2021(4)      October - December, 2021

In vitro evaluation of pomegranate (Punica granatum L.) peels antibacterial activity against bacteria responsible of diabetic foot infections

Leila Bouneb2, Zohra Chekroud1,2*, Ibtihedj Souda2, Zoulikha Ouchenane3

1Research Laboratory of Interactions of Biodiversity, Ecosystems and Biotechnology, University of August 20th, 1955, Skikda, Algeria

2Department of Sciences of Life and of Nature, Faculty of Sciences, University of August 20th, 1955, Skikda, Algeria

3Regional Military and University Hospital Abdelali Benbaatouch, Constantine, Algeria



Diabetic foot infections are common complications of diabetes. Antibioresistant bacteria are associated with a higher incidence of lower-limb amputation. Punica granatum L. is one of the plants used by many civilisations in the treatment of infectious maladies. Our work consists of evaluating in vitro the antibacterial activity of three extracts of pomegranate peels on Gram positive and Gram negative bacterial strains isolated from diabetic foots pus. The active molecules were obtained by maceration of pomegranate peel powder in ethanol/water (30/70) and fractionation using three solvents: dichloromethane (EDCM), ethyl acetate (EEA)  and the n-Butanol (En-BuOH). The bacterial susceptibility to the extracts was determined using  the disks diffusion test and the Minimal Inhibitory Concentration (MIC) by dilution in liquid medium using sterile microplates. The three extracts were active against the tested strains with maximum activity of the extract (En-BuOH) against Staphylococcus epidermidis (35.3 ±0.3 mm). Enterobacter aerogenes was less sensitive to the extracts (EDCM) and (EEA) (9±0.9 and 9.6±0.6 mm respectively). The weakest MIC (0.12 mg/ml) was recorded within Morganilla morganii with the three fractions and within Proteus mirabilis with the fraction ethyl acetate. Furthermore, the highest MIC (> 250 mg/ml) was fond within Staphylococcus aureus and Enterobacter aerugenes with dichloromethane, Escherichia coli and Pseudomonas aeruginosa with different fractions. More of that, the extracts were characterised by an antibacterial activity better than some used antibiotics to whom the strains were  multiresistant.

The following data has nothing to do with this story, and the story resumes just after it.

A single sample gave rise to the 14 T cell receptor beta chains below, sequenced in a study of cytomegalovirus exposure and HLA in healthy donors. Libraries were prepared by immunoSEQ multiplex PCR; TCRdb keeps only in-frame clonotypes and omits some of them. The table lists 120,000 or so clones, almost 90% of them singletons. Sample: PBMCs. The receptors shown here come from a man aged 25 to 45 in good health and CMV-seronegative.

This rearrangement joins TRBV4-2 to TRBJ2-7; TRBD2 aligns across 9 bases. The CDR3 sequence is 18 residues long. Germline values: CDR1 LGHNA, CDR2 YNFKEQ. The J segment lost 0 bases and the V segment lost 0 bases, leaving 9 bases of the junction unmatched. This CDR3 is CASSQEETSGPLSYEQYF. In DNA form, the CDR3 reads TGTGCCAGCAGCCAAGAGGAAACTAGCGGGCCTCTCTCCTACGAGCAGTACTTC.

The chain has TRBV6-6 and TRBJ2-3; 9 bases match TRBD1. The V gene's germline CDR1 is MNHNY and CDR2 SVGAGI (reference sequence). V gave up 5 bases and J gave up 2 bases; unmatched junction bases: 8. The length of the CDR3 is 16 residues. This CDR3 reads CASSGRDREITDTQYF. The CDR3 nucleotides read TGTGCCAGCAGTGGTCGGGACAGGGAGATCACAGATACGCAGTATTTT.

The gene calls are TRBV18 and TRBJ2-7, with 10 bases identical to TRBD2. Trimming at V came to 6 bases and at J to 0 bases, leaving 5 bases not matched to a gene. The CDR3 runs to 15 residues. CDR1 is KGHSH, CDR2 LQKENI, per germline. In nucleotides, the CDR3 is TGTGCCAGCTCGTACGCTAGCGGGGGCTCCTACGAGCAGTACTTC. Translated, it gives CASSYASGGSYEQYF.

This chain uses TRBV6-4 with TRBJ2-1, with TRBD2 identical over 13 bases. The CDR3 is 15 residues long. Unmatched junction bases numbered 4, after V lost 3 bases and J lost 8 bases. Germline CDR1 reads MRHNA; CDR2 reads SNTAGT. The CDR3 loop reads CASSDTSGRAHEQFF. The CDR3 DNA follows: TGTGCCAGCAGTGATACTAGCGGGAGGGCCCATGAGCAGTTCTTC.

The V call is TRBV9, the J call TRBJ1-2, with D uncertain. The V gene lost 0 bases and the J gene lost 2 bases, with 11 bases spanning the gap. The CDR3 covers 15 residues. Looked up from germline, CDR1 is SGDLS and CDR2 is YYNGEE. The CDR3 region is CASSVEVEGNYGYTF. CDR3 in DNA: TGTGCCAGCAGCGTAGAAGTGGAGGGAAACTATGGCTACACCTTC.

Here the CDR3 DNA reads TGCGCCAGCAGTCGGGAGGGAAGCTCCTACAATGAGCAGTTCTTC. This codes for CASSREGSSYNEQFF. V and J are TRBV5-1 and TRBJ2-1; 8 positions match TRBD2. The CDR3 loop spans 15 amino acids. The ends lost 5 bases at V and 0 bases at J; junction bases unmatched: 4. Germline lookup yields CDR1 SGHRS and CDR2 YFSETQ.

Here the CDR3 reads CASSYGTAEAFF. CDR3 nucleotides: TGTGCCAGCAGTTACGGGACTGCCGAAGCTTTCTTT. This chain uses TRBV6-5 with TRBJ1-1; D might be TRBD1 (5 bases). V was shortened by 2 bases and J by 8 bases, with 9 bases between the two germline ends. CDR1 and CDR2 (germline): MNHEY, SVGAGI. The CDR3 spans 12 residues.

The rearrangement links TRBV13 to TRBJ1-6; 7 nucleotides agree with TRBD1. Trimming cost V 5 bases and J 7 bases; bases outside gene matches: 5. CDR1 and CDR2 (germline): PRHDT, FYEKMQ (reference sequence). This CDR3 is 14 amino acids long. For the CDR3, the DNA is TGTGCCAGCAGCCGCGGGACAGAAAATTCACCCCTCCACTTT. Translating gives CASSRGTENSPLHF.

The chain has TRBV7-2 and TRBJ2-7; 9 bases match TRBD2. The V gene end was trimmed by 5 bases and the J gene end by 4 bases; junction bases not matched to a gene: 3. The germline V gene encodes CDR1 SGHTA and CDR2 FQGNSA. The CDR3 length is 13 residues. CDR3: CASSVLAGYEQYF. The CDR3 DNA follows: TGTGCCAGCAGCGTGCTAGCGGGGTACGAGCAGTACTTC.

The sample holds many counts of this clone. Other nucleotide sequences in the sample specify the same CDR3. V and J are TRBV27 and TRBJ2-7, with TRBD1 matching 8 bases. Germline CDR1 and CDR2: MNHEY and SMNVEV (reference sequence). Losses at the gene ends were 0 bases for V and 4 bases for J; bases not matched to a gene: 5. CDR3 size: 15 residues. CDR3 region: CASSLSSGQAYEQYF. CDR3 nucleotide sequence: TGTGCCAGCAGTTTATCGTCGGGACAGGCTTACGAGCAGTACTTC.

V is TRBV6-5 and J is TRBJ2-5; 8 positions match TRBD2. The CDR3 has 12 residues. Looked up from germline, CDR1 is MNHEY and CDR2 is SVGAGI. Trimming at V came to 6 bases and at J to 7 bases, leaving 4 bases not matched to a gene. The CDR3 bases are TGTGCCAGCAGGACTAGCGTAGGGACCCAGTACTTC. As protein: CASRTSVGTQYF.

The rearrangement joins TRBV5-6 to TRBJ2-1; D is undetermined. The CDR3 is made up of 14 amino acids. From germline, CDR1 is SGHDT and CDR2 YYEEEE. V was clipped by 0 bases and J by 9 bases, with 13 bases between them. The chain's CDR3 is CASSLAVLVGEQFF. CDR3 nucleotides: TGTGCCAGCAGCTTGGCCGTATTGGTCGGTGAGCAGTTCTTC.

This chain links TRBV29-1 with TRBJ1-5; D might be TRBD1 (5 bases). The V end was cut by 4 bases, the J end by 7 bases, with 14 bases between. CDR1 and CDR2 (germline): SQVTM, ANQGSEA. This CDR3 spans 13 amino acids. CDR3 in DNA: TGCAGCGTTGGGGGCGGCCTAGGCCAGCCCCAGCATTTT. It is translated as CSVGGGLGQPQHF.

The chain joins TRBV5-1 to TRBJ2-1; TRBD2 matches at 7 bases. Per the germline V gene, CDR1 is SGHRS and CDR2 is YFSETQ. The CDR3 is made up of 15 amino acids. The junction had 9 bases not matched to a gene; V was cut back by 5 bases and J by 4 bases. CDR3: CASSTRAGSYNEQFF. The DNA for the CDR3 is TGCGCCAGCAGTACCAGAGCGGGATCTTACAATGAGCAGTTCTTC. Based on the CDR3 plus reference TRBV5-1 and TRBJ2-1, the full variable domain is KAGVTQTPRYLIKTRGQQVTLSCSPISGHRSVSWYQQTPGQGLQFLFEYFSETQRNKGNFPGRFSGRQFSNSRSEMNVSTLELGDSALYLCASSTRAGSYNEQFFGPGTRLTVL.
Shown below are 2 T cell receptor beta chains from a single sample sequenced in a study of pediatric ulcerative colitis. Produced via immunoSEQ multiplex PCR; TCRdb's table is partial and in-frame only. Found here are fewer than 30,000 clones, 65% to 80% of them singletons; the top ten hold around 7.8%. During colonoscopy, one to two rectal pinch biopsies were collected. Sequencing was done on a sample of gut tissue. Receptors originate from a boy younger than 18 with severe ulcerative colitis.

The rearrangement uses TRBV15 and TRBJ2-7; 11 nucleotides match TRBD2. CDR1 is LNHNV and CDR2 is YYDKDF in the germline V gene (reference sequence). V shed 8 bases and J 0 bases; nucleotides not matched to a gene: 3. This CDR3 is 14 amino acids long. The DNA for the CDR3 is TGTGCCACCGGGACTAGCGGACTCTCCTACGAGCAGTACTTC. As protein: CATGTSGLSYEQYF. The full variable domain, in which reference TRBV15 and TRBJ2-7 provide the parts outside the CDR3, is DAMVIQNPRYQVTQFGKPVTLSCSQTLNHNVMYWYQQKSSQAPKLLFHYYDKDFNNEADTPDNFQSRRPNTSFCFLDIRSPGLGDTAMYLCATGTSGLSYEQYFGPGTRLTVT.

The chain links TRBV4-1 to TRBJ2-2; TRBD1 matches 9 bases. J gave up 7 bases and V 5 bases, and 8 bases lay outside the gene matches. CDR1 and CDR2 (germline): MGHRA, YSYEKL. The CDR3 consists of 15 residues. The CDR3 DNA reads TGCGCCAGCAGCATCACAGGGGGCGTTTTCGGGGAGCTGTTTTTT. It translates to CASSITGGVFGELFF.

Keywords: Antibacterial activity, diabetic foot, minimal inhibitory concentration, Punica granatum L.

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